WHITE SKULL, Under This Flag (2012, Dragonheart)
If you were met on the field of battle by an army of zombies bearing a giant fucking skull flag, you’d crap your pants and die on the spot. And that’s before the skulls in berets showed up. In the end, this particular branch of special forces was disbanded because by the time they showed up, everyone was already dead. Sometimes, a skull is just too badass.
White Skull are a fairly terrible Italian power metal band who just won’t go away. They’ve got about 600 albums, and they’re all bad. The thing that sets them apart from most terrible Italian power metal bands (which are legion) is singer Federica de Boni, who is like a female Chris Boltendahl, and evidently the only thing that’s worse than Boltendahl’s voice is his womanly equivalent’s. The music is reasonably well played, I guess, but the riffing is so fucking generic and uninspired that it almost makes me long for the comparative mastery of Hammerfall. To top it all off, Under This Flag boasts the sound of a mid 90s Underground Symphony album. It’s rotten all around, and to be avoided.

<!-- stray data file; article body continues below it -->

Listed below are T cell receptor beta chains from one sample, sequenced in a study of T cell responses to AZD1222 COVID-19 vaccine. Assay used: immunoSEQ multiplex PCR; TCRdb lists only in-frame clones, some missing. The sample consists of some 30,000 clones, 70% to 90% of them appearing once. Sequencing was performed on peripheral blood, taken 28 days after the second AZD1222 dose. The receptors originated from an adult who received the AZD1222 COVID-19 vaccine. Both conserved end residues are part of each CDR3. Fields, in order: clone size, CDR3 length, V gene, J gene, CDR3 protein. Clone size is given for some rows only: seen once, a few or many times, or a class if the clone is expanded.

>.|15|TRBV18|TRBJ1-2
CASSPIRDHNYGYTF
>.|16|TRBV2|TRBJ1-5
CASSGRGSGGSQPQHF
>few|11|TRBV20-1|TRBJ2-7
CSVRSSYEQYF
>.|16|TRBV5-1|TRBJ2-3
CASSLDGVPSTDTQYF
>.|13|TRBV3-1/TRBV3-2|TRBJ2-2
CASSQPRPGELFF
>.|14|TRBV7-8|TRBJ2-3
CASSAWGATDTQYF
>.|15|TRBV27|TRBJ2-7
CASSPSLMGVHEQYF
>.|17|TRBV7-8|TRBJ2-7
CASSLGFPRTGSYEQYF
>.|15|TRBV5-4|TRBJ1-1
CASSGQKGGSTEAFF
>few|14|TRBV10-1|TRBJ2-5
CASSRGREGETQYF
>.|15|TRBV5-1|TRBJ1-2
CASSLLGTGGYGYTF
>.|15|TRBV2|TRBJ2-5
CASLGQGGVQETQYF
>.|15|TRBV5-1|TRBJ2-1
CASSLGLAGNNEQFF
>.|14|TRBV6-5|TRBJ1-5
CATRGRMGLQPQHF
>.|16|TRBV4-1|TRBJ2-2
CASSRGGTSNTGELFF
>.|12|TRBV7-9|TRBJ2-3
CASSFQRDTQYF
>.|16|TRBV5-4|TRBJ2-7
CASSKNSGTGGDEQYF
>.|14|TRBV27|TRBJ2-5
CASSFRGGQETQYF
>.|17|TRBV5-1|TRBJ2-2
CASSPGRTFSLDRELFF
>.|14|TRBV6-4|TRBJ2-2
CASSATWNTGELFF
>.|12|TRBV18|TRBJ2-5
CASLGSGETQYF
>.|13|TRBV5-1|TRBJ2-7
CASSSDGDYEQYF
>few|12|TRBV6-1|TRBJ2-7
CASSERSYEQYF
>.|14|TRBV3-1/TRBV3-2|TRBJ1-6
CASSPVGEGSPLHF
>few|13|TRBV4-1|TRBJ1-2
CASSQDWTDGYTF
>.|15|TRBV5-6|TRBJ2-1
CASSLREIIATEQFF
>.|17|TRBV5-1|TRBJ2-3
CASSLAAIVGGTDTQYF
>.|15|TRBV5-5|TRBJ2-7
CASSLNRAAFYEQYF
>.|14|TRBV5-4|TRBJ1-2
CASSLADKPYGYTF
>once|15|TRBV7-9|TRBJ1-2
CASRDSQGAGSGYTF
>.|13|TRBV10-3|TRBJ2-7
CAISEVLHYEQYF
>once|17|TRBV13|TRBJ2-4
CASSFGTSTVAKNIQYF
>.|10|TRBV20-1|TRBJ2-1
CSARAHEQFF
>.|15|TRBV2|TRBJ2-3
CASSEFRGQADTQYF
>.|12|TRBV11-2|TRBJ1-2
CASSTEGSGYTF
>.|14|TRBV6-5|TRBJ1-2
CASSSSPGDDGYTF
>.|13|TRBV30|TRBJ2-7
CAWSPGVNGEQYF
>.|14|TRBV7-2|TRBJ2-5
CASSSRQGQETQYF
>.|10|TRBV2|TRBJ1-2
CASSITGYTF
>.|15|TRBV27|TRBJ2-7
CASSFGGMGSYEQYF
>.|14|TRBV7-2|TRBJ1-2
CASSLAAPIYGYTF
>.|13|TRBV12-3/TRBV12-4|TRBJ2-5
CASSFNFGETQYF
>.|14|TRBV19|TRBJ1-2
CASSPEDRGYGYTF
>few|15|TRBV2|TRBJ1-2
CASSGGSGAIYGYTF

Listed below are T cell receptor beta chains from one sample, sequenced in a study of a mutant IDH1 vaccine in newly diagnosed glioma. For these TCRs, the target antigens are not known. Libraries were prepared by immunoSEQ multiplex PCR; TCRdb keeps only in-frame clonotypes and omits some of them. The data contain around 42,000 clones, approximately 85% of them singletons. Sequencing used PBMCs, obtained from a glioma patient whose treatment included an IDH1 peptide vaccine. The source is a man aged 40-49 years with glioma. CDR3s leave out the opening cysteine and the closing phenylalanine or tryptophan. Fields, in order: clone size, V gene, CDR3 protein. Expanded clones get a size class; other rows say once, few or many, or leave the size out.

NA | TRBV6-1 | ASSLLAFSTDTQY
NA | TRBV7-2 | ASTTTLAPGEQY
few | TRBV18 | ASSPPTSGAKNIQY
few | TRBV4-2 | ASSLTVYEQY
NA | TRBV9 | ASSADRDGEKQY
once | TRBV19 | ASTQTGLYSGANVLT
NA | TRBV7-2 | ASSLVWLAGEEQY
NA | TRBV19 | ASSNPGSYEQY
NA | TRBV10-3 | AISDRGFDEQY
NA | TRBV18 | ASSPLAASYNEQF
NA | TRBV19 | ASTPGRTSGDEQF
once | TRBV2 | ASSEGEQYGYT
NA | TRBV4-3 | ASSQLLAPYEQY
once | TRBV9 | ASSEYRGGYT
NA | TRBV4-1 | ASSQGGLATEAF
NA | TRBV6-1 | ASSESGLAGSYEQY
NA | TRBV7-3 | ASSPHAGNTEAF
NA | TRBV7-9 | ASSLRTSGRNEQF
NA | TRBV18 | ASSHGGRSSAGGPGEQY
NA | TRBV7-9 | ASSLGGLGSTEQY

— Friar Johnsen
DOKKEN, Broken Bones (2012, Frontiers)
Well, the artist at least broke, however subtly, the crossbones. I’ll give him that, and nothing more. This is one lazy-ass cover, but perfectly in keeping with the standards typical of anything bearing the name Don Dokken. The logo is (still) cool, and the colors are pretty, but clearly now I’ve entered the realm of “if you can’t say anything nice…” and saying nice things is not really my forte, so I’ll quit while I’m ahead.
God damn, Don Dokken sucks so bad. His voice is peerlessly bland and utterly without body or soul, and while I’m not going to say there’s never been a good Dokken tune, there’s absolutely never been a good Don Dokken performance. He’s one of these mysterious, talentless fucks who is a magnet for skilled musicians. Here he’s roped in some nameless but undoubtedly talented musicians to perform (and probably write, I’m guessing) his perfectly serviceable heavy AOR, all so he could dick it up with his barely whispered mewling. This approach almost works on the fastest, most engaging tunes like the opener “Empire,” but when Don is given a crunchy, bluesy number to anchor, as he is with “Blind,” he ruins it almost completely. To be fair, this is the kind of gutless hair metal stomper that probably only David Coverdale at his peak could redeem, but that makes Don’s attempt all the sadder. The pseudo-ballad “Burning Tears,” meanwhile, might really have been an affecting tune in the hands of the right singer (Michael Eriksen of Circus Maximus, say, or even Vanden Plas’ Andy Kuntz, who is basically the answer to the question, “What would Don Dokken sound like if he didn’t utterly blow?”) but Dokken’s passionless moaning nearly kills the tune. Honestly, I’m kind of surprised at how enjoyable the songwriting is here (for the most part), but I will never get over how this no-talent sleazewad ever landed a paying gig as a singer.
— Friar Johnsen